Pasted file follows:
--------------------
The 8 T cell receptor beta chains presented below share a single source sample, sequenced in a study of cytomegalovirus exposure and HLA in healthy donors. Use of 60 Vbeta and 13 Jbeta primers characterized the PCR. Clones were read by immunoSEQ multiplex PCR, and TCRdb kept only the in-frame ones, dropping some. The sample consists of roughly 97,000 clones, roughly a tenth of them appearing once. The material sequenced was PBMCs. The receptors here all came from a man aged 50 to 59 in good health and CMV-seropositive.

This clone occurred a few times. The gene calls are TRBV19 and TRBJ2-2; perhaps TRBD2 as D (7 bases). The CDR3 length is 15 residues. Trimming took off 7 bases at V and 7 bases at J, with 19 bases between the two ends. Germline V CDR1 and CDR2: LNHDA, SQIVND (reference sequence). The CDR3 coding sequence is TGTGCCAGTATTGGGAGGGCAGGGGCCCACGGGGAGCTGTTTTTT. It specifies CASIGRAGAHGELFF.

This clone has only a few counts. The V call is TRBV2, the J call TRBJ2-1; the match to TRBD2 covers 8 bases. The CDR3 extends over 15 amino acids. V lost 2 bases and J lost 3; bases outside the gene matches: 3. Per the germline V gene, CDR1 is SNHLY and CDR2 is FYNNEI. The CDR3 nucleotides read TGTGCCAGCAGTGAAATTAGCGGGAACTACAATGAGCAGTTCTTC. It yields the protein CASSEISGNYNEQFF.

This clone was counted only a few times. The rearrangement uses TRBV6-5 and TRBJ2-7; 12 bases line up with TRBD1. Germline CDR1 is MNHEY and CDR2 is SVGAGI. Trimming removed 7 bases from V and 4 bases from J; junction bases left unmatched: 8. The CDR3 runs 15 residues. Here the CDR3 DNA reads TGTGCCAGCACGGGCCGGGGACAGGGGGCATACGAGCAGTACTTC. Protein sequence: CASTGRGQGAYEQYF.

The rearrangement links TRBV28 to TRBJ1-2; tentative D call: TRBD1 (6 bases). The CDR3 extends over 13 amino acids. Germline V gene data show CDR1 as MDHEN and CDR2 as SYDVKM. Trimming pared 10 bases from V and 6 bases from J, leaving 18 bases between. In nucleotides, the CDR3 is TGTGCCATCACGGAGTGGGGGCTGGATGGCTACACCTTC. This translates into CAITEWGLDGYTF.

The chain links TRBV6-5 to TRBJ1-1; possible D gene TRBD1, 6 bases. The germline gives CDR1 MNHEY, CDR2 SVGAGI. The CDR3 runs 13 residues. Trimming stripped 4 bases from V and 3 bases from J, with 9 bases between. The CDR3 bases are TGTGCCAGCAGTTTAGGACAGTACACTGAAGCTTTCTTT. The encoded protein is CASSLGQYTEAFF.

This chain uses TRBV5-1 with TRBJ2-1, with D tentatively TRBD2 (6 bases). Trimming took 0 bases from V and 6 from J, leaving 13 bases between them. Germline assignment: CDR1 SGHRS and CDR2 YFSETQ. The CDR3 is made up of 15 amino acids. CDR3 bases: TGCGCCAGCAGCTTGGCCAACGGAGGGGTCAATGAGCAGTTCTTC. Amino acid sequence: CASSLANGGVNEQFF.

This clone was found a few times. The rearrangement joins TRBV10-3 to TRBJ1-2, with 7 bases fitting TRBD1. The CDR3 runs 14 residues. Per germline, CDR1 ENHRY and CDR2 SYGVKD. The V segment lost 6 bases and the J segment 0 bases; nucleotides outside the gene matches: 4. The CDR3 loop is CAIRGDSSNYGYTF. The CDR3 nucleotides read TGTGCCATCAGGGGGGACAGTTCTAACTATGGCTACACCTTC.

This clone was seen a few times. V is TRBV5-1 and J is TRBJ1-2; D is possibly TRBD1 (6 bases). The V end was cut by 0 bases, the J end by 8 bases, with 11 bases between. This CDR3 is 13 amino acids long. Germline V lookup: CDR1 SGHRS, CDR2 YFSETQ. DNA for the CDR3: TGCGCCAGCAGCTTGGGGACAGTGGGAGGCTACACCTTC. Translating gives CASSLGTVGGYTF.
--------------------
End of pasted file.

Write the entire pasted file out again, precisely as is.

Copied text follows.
The 8 T cell receptor beta chains presented below share a single source sample, sequenced in a study of cytomegalovirus exposure and HLA in healthy donors. Use of 60 Vbeta and 13 Jbeta primers characterized the PCR. Clones were read by immunoSEQ multiplex PCR, and TCRdb kept only the in-frame ones, dropping some. The sample consists of roughly 97,000 clones, roughly a tenth of them appearing once. The material sequenced was PBMCs. The receptors here all came from a man aged 50 to 59 in good health and CMV-seropositive.

This clone occurred a few times. The gene calls are TRBV19 and TRBJ2-2; perhaps TRBD2 as D (7 bases). The CDR3 length is 15 residues. Trimming took off 7 bases at V and 7 bases at J, with 19 bases between the two ends. Germline V CDR1 and CDR2: LNHDA, SQIVND (reference sequence). The CDR3 coding sequence is TGTGCCAGTATTGGGAGGGCAGGGGCCCACGGGGAGCTGTTTTTT. It specifies CASIGRAGAHGELFF.

This clone has only a few counts. The V call is TRBV2, the J call TRBJ2-1; the match to TRBD2 covers 8 bases. The CDR3 extends over 15 amino acids. V lost 2 bases and J lost 3; bases outside the gene matches: 3. Per the germline V gene, CDR1 is SNHLY and CDR2 is FYNNEI. The CDR3 nucleotides read TGTGCCAGCAGTGAAATTAGCGGGAACTACAATGAGCAGTTCTTC. It yields the protein CASSEISGNYNEQFF.

This clone was counted only a few times. The rearrangement uses TRBV6-5 and TRBJ2-7; 12 bases line up with TRBD1. Germline CDR1 is MNHEY and CDR2 is SVGAGI. Trimming removed 7 bases from V and 4 bases from J; junction bases left unmatched: 8. The CDR3 runs 15 residues. Here the CDR3 DNA reads TGTGCCAGCACGGGCCGGGGACAGGGGGCATACGAGCAGTACTTC. Protein sequence: CASTGRGQGAYEQYF.

The rearrangement links TRBV28 to TRBJ1-2; tentative D call: TRBD1 (6 bases). The CDR3 extends over 13 amino acids. Germline V gene data show CDR1 as MDHEN and CDR2 as SYDVKM. Trimming pared 10 bases from V and 6 bases from J, leaving 18 bases between. In nucleotides, the CDR3 is TGTGCCATCACGGAGTGGGGGCTGGATGGCTACACCTTC. This translates into CAITEWGLDGYTF.

The chain links TRBV6-5 to TRBJ1-1; possible D gene TRBD1, 6 bases. The germline gives CDR1 MNHEY, CDR2 SVGAGI. The CDR3 runs 13 residues. Trimming stripped 4 bases from V and 3 bases from J, with 9 bases between. The CDR3 bases are TGTGCCAGCAGTTTAGGACAGTACACTGAAGCTTTCTTT. The encoded protein is CASSLGQYTEAFF.

This chain uses TRBV5-1 with TRBJ2-1, with D tentatively TRBD2 (6 bases). Trimming took 0 bases from V and 6 from J, leaving 13 bases between them. Germline assignment: CDR1 SGHRS and CDR2 YFSETQ. The CDR3 is made up of 15 amino acids. CDR3 bases: TGCGCCAGCAGCTTGGCCAACGGAGGGGTCAATGAGCAGTTCTTC. Amino acid sequence: CASSLANGGVNEQFF.

This clone was found a few times. The rearrangement joins TRBV10-3 to TRBJ1-2, with 7 bases fitting TRBD1. The CDR3 runs 14 residues. Per germline, CDR1 ENHRY and CDR2 SYGVKD. The V segment lost 6 bases and the J segment 0 bases; nucleotides outside the gene matches: 4. The CDR3 loop is CAIRGDSSNYGYTF. The CDR3 nucleotides read TGTGCCATCAGGGGGGACAGTTCTAACTATGGCTACACCTTC.

This clone was seen a few times. V is TRBV5-1 and J is TRBJ1-2; D is possibly TRBD1 (6 bases). The V end was cut by 0 bases, the J end by 8 bases, with 11 bases between. This CDR3 is 13 amino acids long. Germline V lookup: CDR1 SGHRS, CDR2 YFSETQ. DNA for the CDR3: TGCGCCAGCAGCTTGGGGACAGTGGGAGGCTACACCTTC. Translating gives CASSLGTVGGYTF.